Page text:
Vincent Nemeth (29:32.963)
Yeah, well, one thing, and I know this not, I guess I'm all really relying on all the properties I value it and what I see are the trends and definitely, you know, things like that. I always tell people like walk through your property. If you think it's unsafe, if you think somebody might get hurt on it, they probably will. It's just the nature of the, you're letting all these strangers in here every week or whatever. Not everything is foolproof, but.

GFI outlets, if you're aware of those, are the outlets that have breakers in them that actually trip if they become in contact with water. I see so many properties that don't have these. I don't know how they miss because it's usually a pretty key code item that, you know, when you're getting your permit or renewing your permit. But you have to think about it. Everybody that comes, they come on vacation, they have everything they plug into. They plug in their phone, their laptop, you know, their iPad, whatever, everything.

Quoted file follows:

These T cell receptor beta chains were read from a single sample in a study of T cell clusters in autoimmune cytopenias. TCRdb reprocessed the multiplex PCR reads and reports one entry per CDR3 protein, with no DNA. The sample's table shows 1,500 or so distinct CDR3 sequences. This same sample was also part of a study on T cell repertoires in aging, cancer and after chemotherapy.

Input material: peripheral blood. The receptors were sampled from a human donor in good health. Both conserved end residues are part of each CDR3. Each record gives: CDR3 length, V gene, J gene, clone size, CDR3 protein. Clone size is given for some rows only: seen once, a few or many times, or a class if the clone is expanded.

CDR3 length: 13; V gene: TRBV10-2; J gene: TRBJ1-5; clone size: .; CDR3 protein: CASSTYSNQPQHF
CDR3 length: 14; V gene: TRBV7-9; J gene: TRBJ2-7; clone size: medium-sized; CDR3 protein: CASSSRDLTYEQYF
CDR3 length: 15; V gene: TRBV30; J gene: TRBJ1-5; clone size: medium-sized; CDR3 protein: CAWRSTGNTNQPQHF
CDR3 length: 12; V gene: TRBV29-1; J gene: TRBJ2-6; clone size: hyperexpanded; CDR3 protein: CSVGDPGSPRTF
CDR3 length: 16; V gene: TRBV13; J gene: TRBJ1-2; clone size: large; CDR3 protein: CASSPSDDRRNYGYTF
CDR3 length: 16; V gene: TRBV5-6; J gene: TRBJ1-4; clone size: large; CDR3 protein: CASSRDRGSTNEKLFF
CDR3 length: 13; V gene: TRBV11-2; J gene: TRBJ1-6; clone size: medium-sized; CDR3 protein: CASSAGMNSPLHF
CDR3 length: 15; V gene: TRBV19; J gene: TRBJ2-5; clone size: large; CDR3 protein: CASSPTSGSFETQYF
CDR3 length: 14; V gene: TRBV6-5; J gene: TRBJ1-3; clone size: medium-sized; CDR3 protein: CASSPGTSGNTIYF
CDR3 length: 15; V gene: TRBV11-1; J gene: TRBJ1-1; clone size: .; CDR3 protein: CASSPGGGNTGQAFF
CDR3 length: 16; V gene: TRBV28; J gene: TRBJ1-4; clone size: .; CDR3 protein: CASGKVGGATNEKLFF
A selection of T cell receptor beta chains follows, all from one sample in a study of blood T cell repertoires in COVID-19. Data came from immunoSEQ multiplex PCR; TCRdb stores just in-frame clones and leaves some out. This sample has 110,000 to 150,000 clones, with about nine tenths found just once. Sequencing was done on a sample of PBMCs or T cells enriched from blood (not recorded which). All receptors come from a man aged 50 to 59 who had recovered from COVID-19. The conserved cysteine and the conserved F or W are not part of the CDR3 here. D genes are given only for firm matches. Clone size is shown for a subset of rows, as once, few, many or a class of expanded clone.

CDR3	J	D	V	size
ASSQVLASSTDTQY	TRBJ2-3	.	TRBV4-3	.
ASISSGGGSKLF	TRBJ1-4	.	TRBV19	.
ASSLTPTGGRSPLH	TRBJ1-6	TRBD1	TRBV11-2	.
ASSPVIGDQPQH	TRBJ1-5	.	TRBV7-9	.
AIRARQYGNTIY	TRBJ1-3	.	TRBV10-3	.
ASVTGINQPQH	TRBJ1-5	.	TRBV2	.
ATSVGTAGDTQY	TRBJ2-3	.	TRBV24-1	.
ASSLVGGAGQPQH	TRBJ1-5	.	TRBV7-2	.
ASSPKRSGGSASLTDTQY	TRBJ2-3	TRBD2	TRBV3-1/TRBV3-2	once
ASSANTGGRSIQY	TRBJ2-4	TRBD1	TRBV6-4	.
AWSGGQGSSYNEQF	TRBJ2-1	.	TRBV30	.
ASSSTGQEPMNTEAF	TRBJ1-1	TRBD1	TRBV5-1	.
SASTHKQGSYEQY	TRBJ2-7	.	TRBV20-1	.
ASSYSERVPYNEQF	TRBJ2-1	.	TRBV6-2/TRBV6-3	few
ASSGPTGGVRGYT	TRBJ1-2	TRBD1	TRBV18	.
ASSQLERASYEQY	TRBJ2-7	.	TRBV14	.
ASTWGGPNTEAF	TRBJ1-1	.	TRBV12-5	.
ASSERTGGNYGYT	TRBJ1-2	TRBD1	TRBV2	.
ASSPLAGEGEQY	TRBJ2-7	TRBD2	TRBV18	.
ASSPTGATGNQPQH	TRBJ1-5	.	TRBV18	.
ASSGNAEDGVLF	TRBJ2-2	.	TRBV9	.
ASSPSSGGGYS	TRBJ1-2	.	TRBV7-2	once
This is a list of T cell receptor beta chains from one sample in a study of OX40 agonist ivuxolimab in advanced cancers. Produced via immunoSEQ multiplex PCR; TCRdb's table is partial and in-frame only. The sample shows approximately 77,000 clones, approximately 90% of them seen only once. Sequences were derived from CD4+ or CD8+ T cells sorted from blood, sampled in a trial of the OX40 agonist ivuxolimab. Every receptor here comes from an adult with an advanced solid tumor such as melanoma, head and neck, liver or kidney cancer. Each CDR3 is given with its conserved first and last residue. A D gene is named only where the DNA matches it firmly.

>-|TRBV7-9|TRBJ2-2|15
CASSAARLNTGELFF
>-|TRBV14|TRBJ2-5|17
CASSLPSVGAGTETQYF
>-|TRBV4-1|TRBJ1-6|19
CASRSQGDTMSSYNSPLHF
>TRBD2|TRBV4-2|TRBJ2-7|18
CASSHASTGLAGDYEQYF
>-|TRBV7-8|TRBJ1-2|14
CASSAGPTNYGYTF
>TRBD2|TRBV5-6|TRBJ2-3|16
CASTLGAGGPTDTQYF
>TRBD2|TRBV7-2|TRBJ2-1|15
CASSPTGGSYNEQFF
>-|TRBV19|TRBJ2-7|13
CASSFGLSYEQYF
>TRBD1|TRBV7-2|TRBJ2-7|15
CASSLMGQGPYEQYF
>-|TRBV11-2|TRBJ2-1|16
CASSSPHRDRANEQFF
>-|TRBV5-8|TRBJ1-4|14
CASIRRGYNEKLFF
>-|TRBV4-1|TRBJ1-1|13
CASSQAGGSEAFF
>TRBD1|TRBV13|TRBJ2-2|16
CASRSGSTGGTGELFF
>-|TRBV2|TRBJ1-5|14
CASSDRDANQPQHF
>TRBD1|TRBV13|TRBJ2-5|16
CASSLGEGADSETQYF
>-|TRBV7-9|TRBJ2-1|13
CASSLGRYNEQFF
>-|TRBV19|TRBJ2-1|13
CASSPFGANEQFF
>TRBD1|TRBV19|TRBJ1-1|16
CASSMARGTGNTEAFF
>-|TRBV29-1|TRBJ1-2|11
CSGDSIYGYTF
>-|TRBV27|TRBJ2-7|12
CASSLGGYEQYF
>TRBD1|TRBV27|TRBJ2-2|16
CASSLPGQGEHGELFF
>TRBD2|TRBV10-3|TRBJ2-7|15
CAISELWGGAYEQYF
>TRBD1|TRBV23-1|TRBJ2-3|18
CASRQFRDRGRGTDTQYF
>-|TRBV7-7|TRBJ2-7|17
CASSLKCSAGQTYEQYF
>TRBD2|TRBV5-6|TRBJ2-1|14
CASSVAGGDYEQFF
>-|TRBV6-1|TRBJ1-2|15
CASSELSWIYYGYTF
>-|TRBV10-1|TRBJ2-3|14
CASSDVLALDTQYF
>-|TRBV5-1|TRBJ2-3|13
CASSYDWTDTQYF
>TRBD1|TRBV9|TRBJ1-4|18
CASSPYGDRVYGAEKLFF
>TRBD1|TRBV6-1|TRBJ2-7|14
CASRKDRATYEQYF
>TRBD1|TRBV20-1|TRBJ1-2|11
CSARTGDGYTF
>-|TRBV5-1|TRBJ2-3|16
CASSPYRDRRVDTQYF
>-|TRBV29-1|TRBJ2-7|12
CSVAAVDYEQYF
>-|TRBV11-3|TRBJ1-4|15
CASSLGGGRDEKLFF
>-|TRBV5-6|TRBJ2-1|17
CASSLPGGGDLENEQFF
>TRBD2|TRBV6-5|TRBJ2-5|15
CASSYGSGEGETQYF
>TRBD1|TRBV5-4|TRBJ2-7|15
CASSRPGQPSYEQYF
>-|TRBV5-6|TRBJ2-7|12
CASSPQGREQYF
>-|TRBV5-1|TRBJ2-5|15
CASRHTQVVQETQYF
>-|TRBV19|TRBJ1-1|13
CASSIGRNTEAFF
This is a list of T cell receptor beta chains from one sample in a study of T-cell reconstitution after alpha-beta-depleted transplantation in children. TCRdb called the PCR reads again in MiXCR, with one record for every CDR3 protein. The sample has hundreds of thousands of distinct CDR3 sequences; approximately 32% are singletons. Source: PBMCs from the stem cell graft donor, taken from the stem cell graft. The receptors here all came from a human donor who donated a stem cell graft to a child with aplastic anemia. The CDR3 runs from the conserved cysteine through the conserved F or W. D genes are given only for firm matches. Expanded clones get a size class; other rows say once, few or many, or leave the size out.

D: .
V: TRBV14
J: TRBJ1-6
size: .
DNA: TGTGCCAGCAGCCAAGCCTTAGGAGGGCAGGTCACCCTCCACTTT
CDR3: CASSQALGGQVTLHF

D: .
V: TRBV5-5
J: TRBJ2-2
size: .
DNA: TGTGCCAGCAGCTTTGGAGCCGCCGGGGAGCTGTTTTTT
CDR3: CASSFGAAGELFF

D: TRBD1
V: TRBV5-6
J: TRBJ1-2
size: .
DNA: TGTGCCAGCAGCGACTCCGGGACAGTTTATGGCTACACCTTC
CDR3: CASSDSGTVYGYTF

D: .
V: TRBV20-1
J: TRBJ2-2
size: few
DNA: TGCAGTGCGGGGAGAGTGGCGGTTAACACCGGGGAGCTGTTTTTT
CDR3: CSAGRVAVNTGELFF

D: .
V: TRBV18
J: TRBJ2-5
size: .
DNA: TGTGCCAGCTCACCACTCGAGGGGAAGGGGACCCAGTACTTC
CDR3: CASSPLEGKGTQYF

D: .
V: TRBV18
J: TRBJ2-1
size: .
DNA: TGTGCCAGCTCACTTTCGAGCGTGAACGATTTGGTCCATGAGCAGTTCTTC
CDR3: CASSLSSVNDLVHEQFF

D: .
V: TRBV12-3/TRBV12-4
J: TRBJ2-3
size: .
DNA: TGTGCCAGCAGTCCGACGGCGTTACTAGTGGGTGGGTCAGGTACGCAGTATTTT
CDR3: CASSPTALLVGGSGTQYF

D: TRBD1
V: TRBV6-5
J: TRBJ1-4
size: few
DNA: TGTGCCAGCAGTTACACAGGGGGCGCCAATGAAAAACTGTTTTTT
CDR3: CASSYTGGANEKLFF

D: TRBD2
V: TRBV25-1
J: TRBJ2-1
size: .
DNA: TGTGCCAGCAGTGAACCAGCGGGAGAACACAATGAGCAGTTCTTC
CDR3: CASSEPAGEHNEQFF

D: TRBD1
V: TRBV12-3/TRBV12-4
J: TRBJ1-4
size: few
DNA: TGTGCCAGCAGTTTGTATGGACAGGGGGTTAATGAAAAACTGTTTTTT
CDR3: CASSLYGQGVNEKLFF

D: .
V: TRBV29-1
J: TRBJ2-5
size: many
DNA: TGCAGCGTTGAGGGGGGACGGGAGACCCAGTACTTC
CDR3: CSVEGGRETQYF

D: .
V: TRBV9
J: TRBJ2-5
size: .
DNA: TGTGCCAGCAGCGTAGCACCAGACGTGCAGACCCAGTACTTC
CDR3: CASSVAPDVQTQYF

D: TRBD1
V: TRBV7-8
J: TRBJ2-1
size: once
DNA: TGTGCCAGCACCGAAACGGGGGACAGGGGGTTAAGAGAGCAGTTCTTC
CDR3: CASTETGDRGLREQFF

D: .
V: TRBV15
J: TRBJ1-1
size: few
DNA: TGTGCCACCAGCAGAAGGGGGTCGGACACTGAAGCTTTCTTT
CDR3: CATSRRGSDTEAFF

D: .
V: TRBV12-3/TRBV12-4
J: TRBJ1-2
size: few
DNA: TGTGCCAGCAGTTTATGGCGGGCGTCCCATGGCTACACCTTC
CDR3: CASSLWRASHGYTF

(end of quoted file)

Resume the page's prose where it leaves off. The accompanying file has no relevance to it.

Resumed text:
They carry with them, has a charger and they plug it in. But if these aren't close to a water source, they're like an immediate shock hazard. And you know, kids get out of the pool, they want to plug in their iPad, you know. So I'm really, really big on that too. It's like, make sure your outlets are, are GFCI protected. Anything that's near a water source, just it's an easy, cheap, easy fix. You know, if you can't do it, having electrician, it's a couple hundred bucks.

Jasper Ribbers (30:53.454)
Mm -hmm.

Vincent Nemeth (30:57.699)
but again, it's gonna prevent someone from really being shocked or harmed through electrical shock. But again, I go back to the furniture because a lot of people don't think about it. You really have to really plan out your decor. And I know aesthetically, designers, they can make these places look amazing, but if you have some sort of birdcage chair that is suspended from the ceiling, think about…

five people jumping on that thing to get a picture for Instagram, it's probably gonna come out of the ceiling and you're gonna have a bunch of people laying on the ground bruised up and probably angry.

Jasper Ribbers (31:30.03)
Ha ha ha.

Jasper Ribbers (31:35.374)